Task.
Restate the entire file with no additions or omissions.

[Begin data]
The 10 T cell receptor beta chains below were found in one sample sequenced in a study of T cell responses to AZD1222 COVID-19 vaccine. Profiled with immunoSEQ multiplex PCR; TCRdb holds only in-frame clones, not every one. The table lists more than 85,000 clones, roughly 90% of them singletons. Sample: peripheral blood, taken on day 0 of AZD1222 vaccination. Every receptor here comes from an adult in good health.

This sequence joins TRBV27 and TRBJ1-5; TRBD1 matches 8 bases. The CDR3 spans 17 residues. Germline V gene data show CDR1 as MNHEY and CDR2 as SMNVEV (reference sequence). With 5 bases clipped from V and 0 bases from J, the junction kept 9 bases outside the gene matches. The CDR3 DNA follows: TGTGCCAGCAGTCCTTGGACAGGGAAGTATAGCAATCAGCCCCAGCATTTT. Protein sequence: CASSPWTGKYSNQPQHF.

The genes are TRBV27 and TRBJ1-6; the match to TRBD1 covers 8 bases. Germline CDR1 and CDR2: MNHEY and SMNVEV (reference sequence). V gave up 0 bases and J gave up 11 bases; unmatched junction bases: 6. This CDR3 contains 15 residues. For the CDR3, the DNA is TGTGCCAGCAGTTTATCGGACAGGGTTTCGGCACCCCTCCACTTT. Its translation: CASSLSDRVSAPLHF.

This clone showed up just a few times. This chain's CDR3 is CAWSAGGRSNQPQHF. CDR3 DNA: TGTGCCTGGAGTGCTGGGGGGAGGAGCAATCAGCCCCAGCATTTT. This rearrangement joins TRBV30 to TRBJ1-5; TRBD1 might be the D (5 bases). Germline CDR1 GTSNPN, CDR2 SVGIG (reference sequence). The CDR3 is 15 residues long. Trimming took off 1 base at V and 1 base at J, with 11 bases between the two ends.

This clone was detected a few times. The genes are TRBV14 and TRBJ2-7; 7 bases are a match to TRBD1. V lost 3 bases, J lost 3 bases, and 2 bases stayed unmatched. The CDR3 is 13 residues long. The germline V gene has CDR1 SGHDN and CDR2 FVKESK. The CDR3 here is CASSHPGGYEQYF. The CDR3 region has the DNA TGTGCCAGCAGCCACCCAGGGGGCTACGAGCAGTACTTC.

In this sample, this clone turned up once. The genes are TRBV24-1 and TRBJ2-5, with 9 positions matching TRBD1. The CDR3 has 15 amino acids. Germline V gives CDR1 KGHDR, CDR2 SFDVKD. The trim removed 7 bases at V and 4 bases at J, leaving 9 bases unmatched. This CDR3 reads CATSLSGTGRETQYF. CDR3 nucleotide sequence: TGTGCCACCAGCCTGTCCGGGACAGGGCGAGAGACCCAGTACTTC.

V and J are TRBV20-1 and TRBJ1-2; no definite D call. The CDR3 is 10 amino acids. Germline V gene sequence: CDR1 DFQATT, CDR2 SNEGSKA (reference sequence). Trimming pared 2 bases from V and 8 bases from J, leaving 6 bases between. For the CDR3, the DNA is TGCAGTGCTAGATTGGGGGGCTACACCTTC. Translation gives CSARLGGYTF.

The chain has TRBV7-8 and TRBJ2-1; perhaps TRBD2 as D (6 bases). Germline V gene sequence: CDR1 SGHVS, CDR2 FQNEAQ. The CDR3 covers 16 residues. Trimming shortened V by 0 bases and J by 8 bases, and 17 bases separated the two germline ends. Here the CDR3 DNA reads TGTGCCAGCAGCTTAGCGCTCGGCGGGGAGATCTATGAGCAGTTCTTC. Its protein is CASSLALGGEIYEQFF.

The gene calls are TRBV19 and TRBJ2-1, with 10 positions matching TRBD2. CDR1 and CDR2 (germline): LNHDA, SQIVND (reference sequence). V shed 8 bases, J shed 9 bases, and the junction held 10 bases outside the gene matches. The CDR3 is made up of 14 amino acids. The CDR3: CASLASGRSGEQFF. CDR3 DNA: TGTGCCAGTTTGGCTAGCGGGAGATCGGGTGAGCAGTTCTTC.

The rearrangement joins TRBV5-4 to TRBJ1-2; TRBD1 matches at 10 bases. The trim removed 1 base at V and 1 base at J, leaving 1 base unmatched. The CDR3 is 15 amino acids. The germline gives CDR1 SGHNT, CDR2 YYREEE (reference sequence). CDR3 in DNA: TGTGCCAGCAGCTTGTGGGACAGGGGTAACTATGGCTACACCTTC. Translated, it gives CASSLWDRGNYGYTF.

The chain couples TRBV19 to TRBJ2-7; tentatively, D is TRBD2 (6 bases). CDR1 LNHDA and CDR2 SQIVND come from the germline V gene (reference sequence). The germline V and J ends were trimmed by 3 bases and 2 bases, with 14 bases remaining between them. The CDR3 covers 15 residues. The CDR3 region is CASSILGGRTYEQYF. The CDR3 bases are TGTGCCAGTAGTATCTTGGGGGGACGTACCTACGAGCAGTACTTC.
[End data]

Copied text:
The 10 T cell receptor beta chains below were found in one sample sequenced in a study of T cell responses to AZD1222 COVID-19 vaccine. Profiled with immunoSEQ multiplex PCR; TCRdb holds only in-frame clones, not every one. The table lists more than 85,000 clones, roughly 90% of them singletons. Sample: peripheral blood, taken on day 0 of AZD1222 vaccination. Every receptor here comes from an adult in good health.

This sequence joins TRBV27 and TRBJ1-5; TRBD1 matches 8 bases. The CDR3 spans 17 residues. Germline V gene data show CDR1 as MNHEY and CDR2 as SMNVEV (reference sequence). With 5 bases clipped from V and 0 bases from J, the junction kept 9 bases outside the gene matches. The CDR3 DNA follows: TGTGCCAGCAGTCCTTGGACAGGGAAGTATAGCAATCAGCCCCAGCATTTT. Protein sequence: CASSPWTGKYSNQPQHF.

The genes are TRBV27 and TRBJ1-6; the match to TRBD1 covers 8 bases. Germline CDR1 and CDR2: MNHEY and SMNVEV (reference sequence). V gave up 0 bases and J gave up 11 bases; unmatched junction bases: 6. This CDR3 contains 15 residues. For the CDR3, the DNA is TGTGCCAGCAGTTTATCGGACAGGGTTTCGGCACCCCTCCACTTT. Its translation: CASSLSDRVSAPLHF.

This clone showed up just a few times. This chain's CDR3 is CAWSAGGRSNQPQHF. CDR3 DNA: TGTGCCTGGAGTGCTGGGGGGAGGAGCAATCAGCCCCAGCATTTT. This rearrangement joins TRBV30 to TRBJ1-5; TRBD1 might be the D (5 bases). Germline CDR1 GTSNPN, CDR2 SVGIG (reference sequence). The CDR3 is 15 residues long. Trimming took off 1 base at V and 1 base at J, with 11 bases between the two ends.

This clone was detected a few times. The genes are TRBV14 and TRBJ2-7; 7 bases are a match to TRBD1. V lost 3 bases, J lost 3 bases, and 2 bases stayed unmatched. The CDR3 is 13 residues long. The germline V gene has CDR1 SGHDN and CDR2 FVKESK. The CDR3 here is CASSHPGGYEQYF. The CDR3 region has the DNA TGTGCCAGCAGCCACCCAGGGGGCTACGAGCAGTACTTC.

In this sample, this clone turned up once. The genes are TRBV24-1 and TRBJ2-5, with 9 positions matching TRBD1. The CDR3 has 15 amino acids. Germline V gives CDR1 KGHDR, CDR2 SFDVKD. The trim removed 7 bases at V and 4 bases at J, leaving 9 bases unmatched. This CDR3 reads CATSLSGTGRETQYF. CDR3 nucleotide sequence: TGTGCCACCAGCCTGTCCGGGACAGGGCGAGAGACCCAGTACTTC.

V and J are TRBV20-1 and TRBJ1-2; no definite D call. The CDR3 is 10 amino acids. Germline V gene sequence: CDR1 DFQATT, CDR2 SNEGSKA (reference sequence). Trimming pared 2 bases from V and 8 bases from J, leaving 6 bases between. For the CDR3, the DNA is TGCAGTGCTAGATTGGGGGGCTACACCTTC. Translation gives CSARLGGYTF.

The chain has TRBV7-8 and TRBJ2-1; perhaps TRBD2 as D (6 bases). Germline V gene sequence: CDR1 SGHVS, CDR2 FQNEAQ. The CDR3 covers 16 residues. Trimming shortened V by 0 bases and J by 8 bases, and 17 bases separated the two germline ends. Here the CDR3 DNA reads TGTGCCAGCAGCTTAGCGCTCGGCGGGGAGATCTATGAGCAGTTCTTC. Its protein is CASSLALGGEIYEQFF.

The gene calls are TRBV19 and TRBJ2-1, with 10 positions matching TRBD2. CDR1 and CDR2 (germline): LNHDA, SQIVND (reference sequence). V shed 8 bases, J shed 9 bases, and the junction held 10 bases outside the gene matches. The CDR3 is made up of 14 amino acids. The CDR3: CASLASGRSGEQFF. CDR3 DNA: TGTGCCAGTTTGGCTAGCGGGAGATCGGGTGAGCAGTTCTTC.

The rearrangement joins TRBV5-4 to TRBJ1-2; TRBD1 matches at 10 bases. The trim removed 1 base at V and 1 base at J, leaving 1 base unmatched. The CDR3 is 15 amino acids. The germline gives CDR1 SGHNT, CDR2 YYREEE (reference sequence). CDR3 in DNA: TGTGCCAGCAGCTTGTGGGACAGGGGTAACTATGGCTACACCTTC. Translated, it gives CASSLWDRGNYGYTF.

The chain couples TRBV19 to TRBJ2-7; tentatively, D is TRBD2 (6 bases). CDR1 LNHDA and CDR2 SQIVND come from the germline V gene (reference sequence). The germline V and J ends were trimmed by 3 bases and 2 bases, with 14 bases remaining between them. The CDR3 covers 15 residues. The CDR3 region is CASSILGGRTYEQYF. The CDR3 bases are TGTGCCAGTAGTATCTTGGGGGGACGTACCTACGAGCAGTACTTC.